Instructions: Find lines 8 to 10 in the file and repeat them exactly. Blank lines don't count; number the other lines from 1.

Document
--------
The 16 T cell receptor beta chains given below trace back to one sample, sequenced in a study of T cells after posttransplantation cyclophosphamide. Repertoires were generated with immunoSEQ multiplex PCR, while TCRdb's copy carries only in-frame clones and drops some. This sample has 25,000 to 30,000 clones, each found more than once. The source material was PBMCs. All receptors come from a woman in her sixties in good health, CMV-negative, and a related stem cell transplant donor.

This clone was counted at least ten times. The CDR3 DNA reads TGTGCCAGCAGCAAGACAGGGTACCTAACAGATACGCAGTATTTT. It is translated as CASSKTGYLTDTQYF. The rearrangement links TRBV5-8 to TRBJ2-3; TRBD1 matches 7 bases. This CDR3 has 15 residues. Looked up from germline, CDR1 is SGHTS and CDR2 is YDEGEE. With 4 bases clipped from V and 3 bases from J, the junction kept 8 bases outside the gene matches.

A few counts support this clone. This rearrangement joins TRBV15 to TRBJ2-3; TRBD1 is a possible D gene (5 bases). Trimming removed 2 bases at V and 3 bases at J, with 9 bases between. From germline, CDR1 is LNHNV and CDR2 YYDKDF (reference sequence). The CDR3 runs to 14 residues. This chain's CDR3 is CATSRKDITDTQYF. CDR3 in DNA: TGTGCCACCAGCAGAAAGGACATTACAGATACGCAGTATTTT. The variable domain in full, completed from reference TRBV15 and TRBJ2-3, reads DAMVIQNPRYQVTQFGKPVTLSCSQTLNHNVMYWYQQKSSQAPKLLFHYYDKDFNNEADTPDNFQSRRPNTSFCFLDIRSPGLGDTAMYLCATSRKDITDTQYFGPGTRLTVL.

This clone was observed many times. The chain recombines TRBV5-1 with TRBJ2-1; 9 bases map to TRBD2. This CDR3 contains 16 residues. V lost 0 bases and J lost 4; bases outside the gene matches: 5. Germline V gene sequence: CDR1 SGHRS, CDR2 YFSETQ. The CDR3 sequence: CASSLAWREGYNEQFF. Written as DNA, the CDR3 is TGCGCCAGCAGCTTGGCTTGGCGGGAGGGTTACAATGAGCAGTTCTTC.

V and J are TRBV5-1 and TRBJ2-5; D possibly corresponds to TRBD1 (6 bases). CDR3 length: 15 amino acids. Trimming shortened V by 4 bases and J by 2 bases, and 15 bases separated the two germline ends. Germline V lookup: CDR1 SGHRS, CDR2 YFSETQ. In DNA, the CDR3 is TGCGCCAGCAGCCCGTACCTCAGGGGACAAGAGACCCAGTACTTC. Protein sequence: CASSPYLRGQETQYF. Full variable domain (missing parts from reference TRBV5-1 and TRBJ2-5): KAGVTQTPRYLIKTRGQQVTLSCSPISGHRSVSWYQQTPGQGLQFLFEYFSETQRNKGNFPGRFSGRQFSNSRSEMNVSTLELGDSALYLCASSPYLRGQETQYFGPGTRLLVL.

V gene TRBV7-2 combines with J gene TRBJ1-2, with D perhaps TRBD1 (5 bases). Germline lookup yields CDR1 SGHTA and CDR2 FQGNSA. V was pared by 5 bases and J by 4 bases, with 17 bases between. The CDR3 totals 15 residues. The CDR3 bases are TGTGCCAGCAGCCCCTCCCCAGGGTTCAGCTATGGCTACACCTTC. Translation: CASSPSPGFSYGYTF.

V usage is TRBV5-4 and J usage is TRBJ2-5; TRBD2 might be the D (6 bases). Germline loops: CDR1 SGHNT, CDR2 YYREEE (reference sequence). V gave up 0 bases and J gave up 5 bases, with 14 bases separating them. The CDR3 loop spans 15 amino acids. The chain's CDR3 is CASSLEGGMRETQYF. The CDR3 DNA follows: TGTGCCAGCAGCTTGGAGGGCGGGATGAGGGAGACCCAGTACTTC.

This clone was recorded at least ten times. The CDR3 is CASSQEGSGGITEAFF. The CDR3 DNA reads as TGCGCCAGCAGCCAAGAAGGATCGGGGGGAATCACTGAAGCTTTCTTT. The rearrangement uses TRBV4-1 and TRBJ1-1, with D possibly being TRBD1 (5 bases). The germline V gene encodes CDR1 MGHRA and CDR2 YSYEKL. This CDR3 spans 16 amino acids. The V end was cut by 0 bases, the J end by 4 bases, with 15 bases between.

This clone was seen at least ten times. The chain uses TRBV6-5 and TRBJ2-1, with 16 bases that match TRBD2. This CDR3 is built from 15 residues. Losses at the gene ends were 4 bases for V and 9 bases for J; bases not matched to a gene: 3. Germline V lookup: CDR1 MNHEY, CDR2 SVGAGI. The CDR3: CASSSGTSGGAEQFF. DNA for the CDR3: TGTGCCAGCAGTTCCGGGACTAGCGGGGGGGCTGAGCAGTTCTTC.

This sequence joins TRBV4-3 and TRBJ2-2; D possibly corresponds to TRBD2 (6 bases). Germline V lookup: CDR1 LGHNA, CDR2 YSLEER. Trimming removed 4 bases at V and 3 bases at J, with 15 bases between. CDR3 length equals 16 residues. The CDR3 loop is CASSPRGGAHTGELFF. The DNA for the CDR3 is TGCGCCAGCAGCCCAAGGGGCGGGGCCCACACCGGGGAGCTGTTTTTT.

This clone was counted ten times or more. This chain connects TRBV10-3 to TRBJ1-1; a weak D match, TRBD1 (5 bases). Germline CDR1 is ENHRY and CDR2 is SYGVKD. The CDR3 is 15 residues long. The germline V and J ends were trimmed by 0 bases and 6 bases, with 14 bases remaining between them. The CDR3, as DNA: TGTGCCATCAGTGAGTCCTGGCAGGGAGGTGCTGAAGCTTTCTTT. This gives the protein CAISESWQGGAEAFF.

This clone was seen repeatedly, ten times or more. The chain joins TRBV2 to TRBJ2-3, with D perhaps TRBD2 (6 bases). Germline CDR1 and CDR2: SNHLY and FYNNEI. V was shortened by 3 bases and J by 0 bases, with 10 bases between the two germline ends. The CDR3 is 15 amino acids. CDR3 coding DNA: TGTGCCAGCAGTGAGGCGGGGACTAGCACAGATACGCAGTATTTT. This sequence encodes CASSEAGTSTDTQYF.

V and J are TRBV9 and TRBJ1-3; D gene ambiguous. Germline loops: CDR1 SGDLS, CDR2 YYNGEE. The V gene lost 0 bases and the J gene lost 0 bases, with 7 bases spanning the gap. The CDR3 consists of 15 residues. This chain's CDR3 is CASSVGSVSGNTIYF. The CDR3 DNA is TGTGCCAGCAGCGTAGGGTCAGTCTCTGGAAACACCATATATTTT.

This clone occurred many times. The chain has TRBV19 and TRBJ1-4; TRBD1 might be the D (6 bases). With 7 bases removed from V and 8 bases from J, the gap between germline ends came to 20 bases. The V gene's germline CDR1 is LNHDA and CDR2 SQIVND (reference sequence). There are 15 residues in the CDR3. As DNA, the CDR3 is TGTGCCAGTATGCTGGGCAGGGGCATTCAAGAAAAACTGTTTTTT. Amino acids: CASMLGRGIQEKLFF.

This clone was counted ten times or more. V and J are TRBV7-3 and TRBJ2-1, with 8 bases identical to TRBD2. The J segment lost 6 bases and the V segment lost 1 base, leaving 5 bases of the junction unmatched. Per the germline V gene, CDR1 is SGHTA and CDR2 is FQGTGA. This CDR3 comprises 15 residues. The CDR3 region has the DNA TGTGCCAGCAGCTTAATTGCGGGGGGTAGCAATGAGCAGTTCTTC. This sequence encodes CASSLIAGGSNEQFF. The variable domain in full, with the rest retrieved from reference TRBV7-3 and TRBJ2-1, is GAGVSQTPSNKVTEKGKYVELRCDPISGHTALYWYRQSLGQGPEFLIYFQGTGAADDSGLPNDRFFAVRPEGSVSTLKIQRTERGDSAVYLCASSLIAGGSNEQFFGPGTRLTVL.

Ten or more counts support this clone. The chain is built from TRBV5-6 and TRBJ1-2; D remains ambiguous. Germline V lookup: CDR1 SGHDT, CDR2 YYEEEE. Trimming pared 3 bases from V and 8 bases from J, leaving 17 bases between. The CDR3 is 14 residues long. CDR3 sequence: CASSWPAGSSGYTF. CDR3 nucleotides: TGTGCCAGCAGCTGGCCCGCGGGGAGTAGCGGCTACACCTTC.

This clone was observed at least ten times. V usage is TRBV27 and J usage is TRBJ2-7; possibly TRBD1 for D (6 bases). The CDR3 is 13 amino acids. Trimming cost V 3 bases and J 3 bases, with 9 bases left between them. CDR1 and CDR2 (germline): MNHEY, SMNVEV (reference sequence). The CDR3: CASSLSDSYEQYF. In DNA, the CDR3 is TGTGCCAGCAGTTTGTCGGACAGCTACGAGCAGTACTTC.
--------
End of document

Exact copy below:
This clone was recorded at least ten times. The CDR3 is CASSQEGSGGITEAFF. The CDR3 DNA reads as TGCGCCAGCAGCCAAGAAGGATCGGGGGGAATCACTGAAGCTTTCTTT. The rearrangement uses TRBV4-1 and TRBJ1-1, with D possibly being TRBD1 (5 bases). The germline V gene encodes CDR1 MGHRA and CDR2 YSYEKL. This CDR3 spans 16 amino acids. The V end was cut by 0 bases, the J end by 4 bases, with 15 bases between.

This clone was seen at least ten times. The chain uses TRBV6-5 and TRBJ2-1, with 16 bases that match TRBD2. This CDR3 is built from 15 residues. Losses at the gene ends were 4 bases for V and 9 bases for J; bases not matched to a gene: 3. Germline V lookup: CDR1 MNHEY, CDR2 SVGAGI. The CDR3: CASSSGTSGGAEQFF. DNA for the CDR3: TGTGCCAGCAGTTCCGGGACTAGCGGGGGGGCTGAGCAGTTCTTC.

This sequence joins TRBV4-3 and TRBJ2-2; D possibly corresponds to TRBD2 (6 bases). Germline V lookup: CDR1 LGHNA, CDR2 YSLEER. Trimming removed 4 bases at V and 3 bases at J, with 15 bases between. CDR3 length equals 16 residues. The CDR3 loop is CASSPRGGAHTGELFF. The DNA for the CDR3 is TGCGCCAGCAGCCCAAGGGGCGGGGCCCACACCGGGGAGCTGTTTTTT.